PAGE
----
Sequoia Capital just issued a dire warning to its portfolio companies. “Coronavirus is the black swan of 2020.”
And, the memo went on to say,
1. Think through how much cash you have. “Do you really have as much runway as you think? Could you withstand a few poor quarters if the economy sputters?”
2. Be forewarned that sales might just fall apart. “Deals that seemed certain may not close. The key is to not be caught flat-footed.”
3. Take a hard look at your marketing spend. “You might find that your customer lifetime values have declined, in turn suggesting the need to rein in customer acquisition spending.”
4. Examine “headcount.” “Evaluate critically whether you can do more with less and raise productivity.”
5. Take a look at capital spending. “Examine whether your capital spending plans are sensible in a more uncertain environment.”
Remember the “Fall” of 2008?
The last time Sequoia issued a similar warning was during the financial crash of 2008 when it again warned of a black swan event, that time violating all of its own best advice for presentations with a long and tedious 56-slide warning deck.
I lived through that horrendous great recession and in our startup, we decided to do just the opposite. Instead of pulling back and conserving cash, we increased our marketing spend instead. The result? We captured 12 new customer that we had no business winning. Why? Because our competitors listened to Sequoia.
Does it take courage? Of course it does. But as Sequoia itself points out in their top billboard on their website, “We help the daring build legendary companies.” Maybe only when there is no market risk do they help the daring.
Sequoia’s warning is all about their own investments – they are loath of course to put the billions they have invested in promising companies – and particularly those in the cybersecurity markets – at risk.
Covering their bets, Sequoia also pointed out however that “Many of the most iconic companies were forged and shaped during difficult times. We partnered with Cisco shortly after Black Monday in 1987.”
I also lived through the 2001 post-911 dumpster fire that consumed almost all of the 92-odd competitors in our market at the time. What did we do to survive? We increased our market spend and launched a new line of product that resulted in companies like Georgia-Pacific, Toyota, HP, Wachovia, Circuit City, and a dozen others jump on board. That business recession lasted a year and a half. Enough time for lots of companies to completely “rein in customer acquisition spending” and then quietly run out of cash anyway. We did not. Instead, we grew our top line, increased our valuation and managed a successful exit through acquisition.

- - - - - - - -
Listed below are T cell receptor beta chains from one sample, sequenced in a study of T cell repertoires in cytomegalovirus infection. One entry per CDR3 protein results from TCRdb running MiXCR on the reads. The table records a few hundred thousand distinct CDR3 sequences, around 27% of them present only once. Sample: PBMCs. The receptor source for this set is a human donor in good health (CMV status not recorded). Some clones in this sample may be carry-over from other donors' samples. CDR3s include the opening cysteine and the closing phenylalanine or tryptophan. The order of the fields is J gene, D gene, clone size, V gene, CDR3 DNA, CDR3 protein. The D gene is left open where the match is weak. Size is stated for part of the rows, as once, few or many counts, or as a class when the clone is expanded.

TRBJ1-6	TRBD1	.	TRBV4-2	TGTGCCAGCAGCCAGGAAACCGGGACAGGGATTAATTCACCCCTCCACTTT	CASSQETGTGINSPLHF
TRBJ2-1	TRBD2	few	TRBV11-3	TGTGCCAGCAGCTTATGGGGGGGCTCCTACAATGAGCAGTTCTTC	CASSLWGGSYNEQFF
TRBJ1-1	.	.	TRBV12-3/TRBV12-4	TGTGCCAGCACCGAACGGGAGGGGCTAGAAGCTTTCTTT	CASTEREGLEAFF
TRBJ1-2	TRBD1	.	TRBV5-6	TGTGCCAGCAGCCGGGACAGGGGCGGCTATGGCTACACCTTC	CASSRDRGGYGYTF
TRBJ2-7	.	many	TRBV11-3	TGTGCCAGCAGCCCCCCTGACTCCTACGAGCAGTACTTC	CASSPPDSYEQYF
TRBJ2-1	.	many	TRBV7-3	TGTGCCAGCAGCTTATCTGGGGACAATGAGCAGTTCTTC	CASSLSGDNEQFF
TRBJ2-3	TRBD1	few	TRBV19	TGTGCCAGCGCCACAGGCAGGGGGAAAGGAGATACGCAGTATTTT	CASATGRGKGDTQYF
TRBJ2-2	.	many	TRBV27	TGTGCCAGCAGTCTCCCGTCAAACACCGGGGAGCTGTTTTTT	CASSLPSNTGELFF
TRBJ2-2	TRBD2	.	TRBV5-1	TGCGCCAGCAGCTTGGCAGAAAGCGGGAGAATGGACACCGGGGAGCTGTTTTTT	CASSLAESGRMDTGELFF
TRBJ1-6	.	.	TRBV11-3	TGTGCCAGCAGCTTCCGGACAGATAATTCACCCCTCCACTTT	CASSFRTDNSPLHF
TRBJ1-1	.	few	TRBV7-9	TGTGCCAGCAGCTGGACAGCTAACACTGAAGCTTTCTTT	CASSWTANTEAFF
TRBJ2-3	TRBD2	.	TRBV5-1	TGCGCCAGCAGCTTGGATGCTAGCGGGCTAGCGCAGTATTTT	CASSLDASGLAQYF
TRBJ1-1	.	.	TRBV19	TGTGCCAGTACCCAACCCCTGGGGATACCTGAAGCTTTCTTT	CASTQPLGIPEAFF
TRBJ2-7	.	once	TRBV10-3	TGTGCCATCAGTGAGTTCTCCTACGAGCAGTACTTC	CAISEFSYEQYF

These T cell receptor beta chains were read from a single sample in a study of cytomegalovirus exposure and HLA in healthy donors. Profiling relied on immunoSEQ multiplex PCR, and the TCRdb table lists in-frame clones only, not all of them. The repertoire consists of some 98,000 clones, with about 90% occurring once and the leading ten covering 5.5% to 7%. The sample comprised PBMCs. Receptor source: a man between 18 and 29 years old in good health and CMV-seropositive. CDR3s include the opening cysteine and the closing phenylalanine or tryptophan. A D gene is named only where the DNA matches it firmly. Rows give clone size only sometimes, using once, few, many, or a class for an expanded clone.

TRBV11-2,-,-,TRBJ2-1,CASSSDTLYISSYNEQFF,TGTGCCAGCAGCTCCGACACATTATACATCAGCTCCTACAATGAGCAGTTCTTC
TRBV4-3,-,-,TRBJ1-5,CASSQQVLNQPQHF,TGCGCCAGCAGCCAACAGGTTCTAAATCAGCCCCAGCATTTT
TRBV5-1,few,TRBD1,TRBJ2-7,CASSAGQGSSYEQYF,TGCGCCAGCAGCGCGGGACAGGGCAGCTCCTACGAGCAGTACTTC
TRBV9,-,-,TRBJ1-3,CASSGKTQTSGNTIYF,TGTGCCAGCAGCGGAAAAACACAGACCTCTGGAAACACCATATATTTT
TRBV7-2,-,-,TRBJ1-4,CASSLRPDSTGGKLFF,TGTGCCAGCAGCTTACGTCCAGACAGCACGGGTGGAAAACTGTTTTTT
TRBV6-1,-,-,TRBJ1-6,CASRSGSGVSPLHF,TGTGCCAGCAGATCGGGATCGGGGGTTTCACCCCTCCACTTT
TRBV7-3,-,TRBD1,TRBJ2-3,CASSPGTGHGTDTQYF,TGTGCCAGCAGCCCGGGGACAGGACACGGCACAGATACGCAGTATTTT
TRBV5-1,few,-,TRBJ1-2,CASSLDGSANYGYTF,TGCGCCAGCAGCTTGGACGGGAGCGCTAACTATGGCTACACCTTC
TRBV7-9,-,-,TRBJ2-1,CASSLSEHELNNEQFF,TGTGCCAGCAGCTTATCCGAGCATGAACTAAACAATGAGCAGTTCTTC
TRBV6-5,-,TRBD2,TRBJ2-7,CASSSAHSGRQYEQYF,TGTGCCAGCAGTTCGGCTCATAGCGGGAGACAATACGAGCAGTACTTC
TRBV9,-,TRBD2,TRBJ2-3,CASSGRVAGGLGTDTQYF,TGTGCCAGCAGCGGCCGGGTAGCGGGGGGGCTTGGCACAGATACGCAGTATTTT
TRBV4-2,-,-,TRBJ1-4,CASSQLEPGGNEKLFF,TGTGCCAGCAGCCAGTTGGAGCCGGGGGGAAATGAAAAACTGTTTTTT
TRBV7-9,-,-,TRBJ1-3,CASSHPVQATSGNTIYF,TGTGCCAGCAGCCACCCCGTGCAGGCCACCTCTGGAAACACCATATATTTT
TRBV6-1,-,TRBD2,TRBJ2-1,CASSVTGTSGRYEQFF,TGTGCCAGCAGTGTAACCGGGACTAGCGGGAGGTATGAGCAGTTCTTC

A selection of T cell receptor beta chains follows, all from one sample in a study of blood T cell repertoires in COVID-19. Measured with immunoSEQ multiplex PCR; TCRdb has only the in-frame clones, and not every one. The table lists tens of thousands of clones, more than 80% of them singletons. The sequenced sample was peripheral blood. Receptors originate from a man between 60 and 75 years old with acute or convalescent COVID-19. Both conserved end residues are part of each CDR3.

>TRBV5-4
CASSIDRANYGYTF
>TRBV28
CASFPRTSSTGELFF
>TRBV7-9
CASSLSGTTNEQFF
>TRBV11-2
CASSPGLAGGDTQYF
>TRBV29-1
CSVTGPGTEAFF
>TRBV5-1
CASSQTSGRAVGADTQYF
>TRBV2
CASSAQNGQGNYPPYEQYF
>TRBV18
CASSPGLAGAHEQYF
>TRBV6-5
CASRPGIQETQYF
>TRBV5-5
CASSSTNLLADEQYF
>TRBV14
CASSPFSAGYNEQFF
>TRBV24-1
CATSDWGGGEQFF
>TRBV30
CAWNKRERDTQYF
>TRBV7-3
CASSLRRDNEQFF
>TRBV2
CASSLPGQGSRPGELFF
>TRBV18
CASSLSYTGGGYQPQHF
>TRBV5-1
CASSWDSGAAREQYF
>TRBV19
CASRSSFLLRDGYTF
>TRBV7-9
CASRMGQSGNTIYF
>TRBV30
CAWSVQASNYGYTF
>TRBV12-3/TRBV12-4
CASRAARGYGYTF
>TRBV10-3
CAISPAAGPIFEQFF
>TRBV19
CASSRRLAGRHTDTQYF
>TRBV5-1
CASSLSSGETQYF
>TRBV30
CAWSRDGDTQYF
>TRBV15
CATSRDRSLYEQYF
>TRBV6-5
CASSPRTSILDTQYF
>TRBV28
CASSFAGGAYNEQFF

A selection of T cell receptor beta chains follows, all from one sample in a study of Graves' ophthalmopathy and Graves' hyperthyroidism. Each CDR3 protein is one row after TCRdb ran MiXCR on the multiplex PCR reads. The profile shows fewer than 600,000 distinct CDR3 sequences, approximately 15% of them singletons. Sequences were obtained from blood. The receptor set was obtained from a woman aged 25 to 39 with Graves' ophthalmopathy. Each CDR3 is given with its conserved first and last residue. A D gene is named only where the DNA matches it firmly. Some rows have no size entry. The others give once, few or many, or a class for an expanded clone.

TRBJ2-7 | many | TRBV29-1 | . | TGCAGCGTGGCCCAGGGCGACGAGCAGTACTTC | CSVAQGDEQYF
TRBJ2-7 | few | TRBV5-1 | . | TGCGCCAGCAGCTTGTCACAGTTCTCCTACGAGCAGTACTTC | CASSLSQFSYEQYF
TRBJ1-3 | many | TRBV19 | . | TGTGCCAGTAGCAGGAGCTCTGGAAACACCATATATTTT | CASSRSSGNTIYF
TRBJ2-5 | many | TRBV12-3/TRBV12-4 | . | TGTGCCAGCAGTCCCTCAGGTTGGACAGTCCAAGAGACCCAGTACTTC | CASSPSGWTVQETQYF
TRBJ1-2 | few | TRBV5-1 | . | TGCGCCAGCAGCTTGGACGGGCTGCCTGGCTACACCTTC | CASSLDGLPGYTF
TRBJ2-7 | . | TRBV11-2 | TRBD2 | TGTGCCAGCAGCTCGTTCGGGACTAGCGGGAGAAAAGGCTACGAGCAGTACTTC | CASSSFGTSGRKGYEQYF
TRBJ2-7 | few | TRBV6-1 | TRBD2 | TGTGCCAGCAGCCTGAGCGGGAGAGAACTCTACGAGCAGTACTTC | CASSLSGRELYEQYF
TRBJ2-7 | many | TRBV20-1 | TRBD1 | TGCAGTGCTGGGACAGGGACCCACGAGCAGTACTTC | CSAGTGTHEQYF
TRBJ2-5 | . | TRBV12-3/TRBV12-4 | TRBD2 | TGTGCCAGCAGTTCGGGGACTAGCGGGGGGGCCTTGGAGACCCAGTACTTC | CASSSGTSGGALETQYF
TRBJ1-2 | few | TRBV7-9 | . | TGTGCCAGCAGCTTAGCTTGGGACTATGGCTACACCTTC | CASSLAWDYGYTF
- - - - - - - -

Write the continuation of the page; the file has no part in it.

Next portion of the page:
How much panic is truly warranted?
The coronavirus is a flu. We have the flu every year. While this coronavirus threat is very serious, here are the actual facts:
Since late December when we first became aware of the virus, there have been more than 100,000 people infected with COVID-19 and more than 3,000 people have died from the disease, most of whom were elderly or at high risk due to compromised immune systems or both.
For a little context, as of mid-February, 14,000 people have died and 250,000 people have been hospitalized for the regular flu during the 2019-2020 flu season, according to the CDC. That is almost 5x the number that has died from COVID-19 so far.
In the U.S. only 17 people have died and only 249 have been hospitalized.
Think about that.
Last Wednesday, the World Health Organization (WHO) outlined important differences between the flu and the coronavirus. “First, COVID-19 does not transmit as efficiently as influenza. With influenza, people who are infected but not yet sick are major drivers of transmission, which does not appear to be the case for COVID-19.”
The second major difference is that COVID-19 causes more severe disease than seasonal influenza. “While many people globally have built up immunity to seasonal flu strains, COVID-19 is a new virus to which no one has immunity. That means more people are susceptible to infection, and some will suffer severe disease.”
Third, we have vaccines and therapeutics for seasonal flu, but at the moment there is no vaccine and no specific treatment for COVID-19.
And fourth, and maybe more importantly, the WHO says that, “we don’t even talk about containment for seasonal flu – it’s just not possible. But it is possible for COVID-19.”
While the 2008 financial crisis black swan swam around for several years, killing off tons of companies and stifling venture capital investment, innovation and business growth while destroying the housing market, our own National Institute of Allergy and Infectious Diseases conservatively estimates that it could take as long as 12 to 18 months to develop a vaccine for the new virus, thus establishing a worse-case time-line for the potential impact of this disruptor.
So, the net is maybe a wobbly global economy for a year with disruptions in global supply chains and some business events will be cancelled, colleges and universities closed to on-campus participation, many people will be ordered to work from home and some specific market economies will suffer a hit for a few months. When we look back in our rear-views, we may discover lessons in best practices that we weren’t willing to acknowledge as well.
Many will as they should, see these disruptions as significant opportunities and for those who dare big and like to make dents in the universe, they will present as broad inroads for differentiation.
After all, it is Sequoia itself who claims to embrace “The Dent Makers”.
So, the question is: Are you going to be on the menu, are you going to eat at the table?